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Immersion suits will delay the effects of hypothermia in cold water.

Immersion in water speeds the loss of body heat and can lead to hypothermia. Hypothermia is the abnormal lowering of internal body temperature. If your boat capsizes it will likely float on or just below the surface. Outboard powered vessels built after 1978 are designed to support you even if full of water or capsized. To reduce the effects of hypothermia get in or on the boat. Try to get as much of your body out of the water as possible. If you can't get in the boat a PFD will enable you to keep your head out of the water. This is very important because about 50% of body heat loss is from the head.

It may be possible to revive a drowning victim who has been under water for considerable time and shows no signs of life. Numerous documented cases exist where victims have been resuscitated with no apparent harmful effects after long immersions. Start CPR immediately and get the victim to a hospital as quickly as possible.

Chart of the water temperature and duration of immersionThe Danger Zone indicates where safety precautions and appropriate behavior can increase your chances of survival when immersed in cold water.

Many people think hypothermia occurs only in an extreme arctic environment. This is a false idea and has lead to the death of many. With a combination of wet clothing and a breeze people are prime targets for hypothermia. Many deaths happen at temperatures of 40° or 50° F.

The following highlights symptoms for both mild and severe hypothermia, treatment and prevention.


Mild Hypothermia - Core Temperature above 90°
  • Uncontrollable shivering
  • Slurred Speech
  • Impaired judgement
  • Slowed reflexes, loss of coordination
Severe Hypothermia - Core Temperature below 90°
  • Decreased shivering, victim feels warmer
  • Muscular rigidity
  • Pale or blue skin
  • Weak, slow and irregular pulse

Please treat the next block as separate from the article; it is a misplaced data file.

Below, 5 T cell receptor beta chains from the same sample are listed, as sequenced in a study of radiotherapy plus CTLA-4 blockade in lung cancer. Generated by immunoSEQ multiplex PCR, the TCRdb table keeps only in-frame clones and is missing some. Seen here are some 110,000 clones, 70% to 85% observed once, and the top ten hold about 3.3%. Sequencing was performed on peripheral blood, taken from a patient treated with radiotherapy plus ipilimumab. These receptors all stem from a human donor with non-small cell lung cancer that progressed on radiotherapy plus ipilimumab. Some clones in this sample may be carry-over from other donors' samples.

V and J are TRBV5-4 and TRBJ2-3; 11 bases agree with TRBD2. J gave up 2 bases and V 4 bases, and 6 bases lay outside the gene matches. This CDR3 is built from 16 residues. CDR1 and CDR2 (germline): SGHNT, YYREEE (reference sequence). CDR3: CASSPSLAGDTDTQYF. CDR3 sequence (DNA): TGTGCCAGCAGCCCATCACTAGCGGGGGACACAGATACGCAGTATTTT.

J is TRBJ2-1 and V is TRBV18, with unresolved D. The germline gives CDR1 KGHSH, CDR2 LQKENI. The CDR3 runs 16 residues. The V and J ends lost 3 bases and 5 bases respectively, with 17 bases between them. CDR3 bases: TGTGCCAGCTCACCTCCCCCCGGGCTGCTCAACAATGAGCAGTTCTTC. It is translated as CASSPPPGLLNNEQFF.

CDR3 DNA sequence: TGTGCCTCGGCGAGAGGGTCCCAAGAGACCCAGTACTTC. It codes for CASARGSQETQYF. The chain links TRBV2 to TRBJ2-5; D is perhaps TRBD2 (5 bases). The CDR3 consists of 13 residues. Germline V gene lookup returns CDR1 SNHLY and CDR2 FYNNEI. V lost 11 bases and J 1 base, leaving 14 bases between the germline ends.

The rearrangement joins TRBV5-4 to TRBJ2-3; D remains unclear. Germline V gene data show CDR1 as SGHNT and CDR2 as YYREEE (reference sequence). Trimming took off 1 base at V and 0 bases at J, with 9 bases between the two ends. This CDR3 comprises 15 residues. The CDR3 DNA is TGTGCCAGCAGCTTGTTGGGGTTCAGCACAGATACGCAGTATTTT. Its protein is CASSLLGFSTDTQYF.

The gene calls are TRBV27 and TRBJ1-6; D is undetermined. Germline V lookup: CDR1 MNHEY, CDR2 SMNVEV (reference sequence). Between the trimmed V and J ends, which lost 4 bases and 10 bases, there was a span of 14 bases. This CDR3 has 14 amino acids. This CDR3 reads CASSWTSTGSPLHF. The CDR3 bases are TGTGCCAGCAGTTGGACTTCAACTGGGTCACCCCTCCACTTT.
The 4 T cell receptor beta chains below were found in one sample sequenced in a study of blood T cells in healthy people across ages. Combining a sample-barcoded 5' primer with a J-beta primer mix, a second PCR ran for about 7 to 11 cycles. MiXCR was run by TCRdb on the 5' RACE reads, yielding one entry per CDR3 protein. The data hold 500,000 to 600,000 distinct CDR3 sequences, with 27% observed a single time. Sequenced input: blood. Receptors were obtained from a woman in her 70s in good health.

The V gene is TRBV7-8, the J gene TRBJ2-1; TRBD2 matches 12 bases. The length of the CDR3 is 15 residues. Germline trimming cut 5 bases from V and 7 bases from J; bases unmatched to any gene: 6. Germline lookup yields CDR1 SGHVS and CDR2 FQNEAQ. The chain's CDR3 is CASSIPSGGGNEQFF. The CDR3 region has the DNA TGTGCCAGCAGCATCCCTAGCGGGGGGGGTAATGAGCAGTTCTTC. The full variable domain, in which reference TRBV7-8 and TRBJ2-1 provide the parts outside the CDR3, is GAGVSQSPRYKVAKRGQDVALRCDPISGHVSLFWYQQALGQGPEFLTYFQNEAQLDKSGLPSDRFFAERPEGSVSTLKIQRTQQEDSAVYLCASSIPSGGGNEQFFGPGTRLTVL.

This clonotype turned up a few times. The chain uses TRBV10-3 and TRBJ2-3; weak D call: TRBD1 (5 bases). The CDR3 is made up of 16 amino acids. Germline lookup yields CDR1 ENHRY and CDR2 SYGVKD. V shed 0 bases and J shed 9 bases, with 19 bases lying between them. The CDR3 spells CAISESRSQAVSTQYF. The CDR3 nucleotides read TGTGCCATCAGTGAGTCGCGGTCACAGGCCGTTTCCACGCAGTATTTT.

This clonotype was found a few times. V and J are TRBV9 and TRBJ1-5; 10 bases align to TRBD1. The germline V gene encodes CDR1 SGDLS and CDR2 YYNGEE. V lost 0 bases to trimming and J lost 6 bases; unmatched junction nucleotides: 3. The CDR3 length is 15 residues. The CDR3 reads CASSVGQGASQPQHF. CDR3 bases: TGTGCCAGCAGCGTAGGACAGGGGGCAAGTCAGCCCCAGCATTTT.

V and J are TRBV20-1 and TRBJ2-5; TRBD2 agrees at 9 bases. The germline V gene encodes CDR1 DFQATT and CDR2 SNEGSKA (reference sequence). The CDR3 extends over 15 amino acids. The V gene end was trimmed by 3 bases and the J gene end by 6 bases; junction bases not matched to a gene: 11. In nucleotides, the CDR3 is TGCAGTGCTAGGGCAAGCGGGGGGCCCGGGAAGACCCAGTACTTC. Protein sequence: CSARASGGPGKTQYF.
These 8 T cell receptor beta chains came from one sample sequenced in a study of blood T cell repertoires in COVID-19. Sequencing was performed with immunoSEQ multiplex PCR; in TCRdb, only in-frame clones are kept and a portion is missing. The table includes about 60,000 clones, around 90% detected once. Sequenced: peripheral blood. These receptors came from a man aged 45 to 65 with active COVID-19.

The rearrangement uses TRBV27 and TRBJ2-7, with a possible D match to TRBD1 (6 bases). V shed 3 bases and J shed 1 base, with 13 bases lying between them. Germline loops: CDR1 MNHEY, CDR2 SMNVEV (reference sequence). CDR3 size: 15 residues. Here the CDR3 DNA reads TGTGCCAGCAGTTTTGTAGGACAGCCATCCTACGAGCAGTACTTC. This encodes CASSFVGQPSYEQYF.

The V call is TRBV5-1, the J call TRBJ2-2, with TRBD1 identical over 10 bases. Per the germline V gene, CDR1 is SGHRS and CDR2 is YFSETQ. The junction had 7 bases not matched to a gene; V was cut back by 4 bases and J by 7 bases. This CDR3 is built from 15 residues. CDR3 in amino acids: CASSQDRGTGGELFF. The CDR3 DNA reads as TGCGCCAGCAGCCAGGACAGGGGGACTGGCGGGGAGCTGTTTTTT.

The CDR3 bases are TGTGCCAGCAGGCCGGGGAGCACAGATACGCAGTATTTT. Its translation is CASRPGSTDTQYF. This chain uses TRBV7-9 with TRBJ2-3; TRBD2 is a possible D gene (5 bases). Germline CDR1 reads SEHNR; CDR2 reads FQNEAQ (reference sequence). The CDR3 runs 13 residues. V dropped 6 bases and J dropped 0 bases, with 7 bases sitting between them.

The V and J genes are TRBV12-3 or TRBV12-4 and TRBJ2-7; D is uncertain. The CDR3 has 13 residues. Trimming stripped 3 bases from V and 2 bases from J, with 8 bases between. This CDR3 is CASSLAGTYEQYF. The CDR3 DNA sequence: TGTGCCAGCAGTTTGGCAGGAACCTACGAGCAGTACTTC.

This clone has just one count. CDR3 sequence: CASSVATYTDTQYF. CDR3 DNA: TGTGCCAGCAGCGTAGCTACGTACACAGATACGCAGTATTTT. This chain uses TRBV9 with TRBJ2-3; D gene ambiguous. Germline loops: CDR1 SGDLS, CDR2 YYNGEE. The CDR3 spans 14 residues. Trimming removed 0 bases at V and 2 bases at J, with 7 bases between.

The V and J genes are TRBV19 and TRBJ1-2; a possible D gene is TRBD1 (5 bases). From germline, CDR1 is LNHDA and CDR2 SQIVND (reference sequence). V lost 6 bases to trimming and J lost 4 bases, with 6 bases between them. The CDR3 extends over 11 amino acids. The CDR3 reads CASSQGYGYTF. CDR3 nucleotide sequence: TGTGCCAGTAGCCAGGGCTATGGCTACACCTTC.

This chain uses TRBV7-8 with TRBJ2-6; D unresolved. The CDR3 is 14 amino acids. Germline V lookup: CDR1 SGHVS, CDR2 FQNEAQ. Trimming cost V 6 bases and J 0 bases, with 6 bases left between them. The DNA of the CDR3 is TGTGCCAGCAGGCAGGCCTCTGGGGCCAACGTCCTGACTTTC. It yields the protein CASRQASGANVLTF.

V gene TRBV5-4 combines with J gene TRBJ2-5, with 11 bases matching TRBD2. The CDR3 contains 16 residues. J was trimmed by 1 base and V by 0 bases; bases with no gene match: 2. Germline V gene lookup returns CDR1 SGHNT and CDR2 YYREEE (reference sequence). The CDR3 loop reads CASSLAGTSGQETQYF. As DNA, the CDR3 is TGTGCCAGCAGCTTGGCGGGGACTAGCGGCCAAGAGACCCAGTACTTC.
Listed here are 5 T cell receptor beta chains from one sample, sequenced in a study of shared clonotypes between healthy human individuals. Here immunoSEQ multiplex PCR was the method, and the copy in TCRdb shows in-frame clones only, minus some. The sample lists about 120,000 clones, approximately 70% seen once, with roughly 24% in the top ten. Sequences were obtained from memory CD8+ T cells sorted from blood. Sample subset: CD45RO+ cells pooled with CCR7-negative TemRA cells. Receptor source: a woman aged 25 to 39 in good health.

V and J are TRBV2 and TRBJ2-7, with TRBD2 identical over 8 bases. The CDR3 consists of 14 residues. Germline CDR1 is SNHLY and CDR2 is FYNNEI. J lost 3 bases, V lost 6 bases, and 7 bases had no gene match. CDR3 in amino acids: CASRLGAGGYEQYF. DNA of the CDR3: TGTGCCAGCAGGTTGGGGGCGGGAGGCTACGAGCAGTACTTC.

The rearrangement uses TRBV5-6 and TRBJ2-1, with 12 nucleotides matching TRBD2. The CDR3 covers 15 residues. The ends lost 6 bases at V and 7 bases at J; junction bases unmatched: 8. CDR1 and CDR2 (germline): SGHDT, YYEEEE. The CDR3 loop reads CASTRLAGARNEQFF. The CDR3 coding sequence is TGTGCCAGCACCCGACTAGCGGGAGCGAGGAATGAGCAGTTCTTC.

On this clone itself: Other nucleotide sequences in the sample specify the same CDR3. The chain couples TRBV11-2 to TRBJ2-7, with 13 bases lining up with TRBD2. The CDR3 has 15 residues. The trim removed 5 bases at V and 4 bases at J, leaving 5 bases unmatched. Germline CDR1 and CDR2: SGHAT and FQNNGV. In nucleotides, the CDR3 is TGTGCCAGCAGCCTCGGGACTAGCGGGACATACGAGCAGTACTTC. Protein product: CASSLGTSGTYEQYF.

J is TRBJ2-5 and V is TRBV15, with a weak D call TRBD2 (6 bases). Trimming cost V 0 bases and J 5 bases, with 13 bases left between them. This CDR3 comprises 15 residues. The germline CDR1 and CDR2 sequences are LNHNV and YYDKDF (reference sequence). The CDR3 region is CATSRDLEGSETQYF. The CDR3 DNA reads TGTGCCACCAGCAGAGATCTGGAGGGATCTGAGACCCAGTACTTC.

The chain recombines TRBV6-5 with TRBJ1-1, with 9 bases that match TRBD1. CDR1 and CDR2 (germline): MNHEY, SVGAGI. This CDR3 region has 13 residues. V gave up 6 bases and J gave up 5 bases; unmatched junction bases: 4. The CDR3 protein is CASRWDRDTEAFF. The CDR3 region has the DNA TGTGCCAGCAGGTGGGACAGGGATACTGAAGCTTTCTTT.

• Confusion, memory loss


The key to successful treatment of hypothermia is early detection. If you're in a group, watch each other for the symptoms of hypothermia. Remember, it only takes minutes to slip into hypothermia, and less than two hours to die from it. There are several steps to follow when treating a hypothermia victim.

Mild Hypothermia - Core Temperature above 90°
  • Shelter from wind and cold
  • Build a fire or produce heat (use candles or other chemical heat source, or huddle together with other warm bodies.)
  • Remove wet clothing
  • Drink warm fluids
  • Exercise
  • Eat food - Start with simple carbohydrates such as candy and work up to more complex foods.
Severe Hypothermia - Core Temperature below 90°
  • Core temperatures below 90° produce cardiac irritability. Under these conditions any sudden movement can cause a lethal heart rhythm. Great care must be taken to be gentle with these victims. It is important to understand that when the core temperature drops below 90°, the body can no longer warm itself. Applied heat is the only way to re-warm. Skin to skin contact is the best for successful heat transfer. If the victim is conscious, warm liquids are in order.
  • The Unconscious Victim - special care must be taken when treating the unconscious victim. At this point the cardiac and respiratory systems are very delicate. Any sudden movement may cause ventricular fibrillation of the heart, which quickly leads to death. The victim must be warmed slowly and at a controlled rate. The introduction of too much heat may cause serious danger. Never give food or drink to an unconscious person. The best immediate treatment is to prevent additional heat loss, keep the airway open, and arrange for immediate transportation to a medical facility.


Best method of prevention is to be prepared for the worst conditions. Anticipate every problem which may arise and be prepared for it. The best defense against hypothermia is to understand it. The next best defense is to use a layering system.

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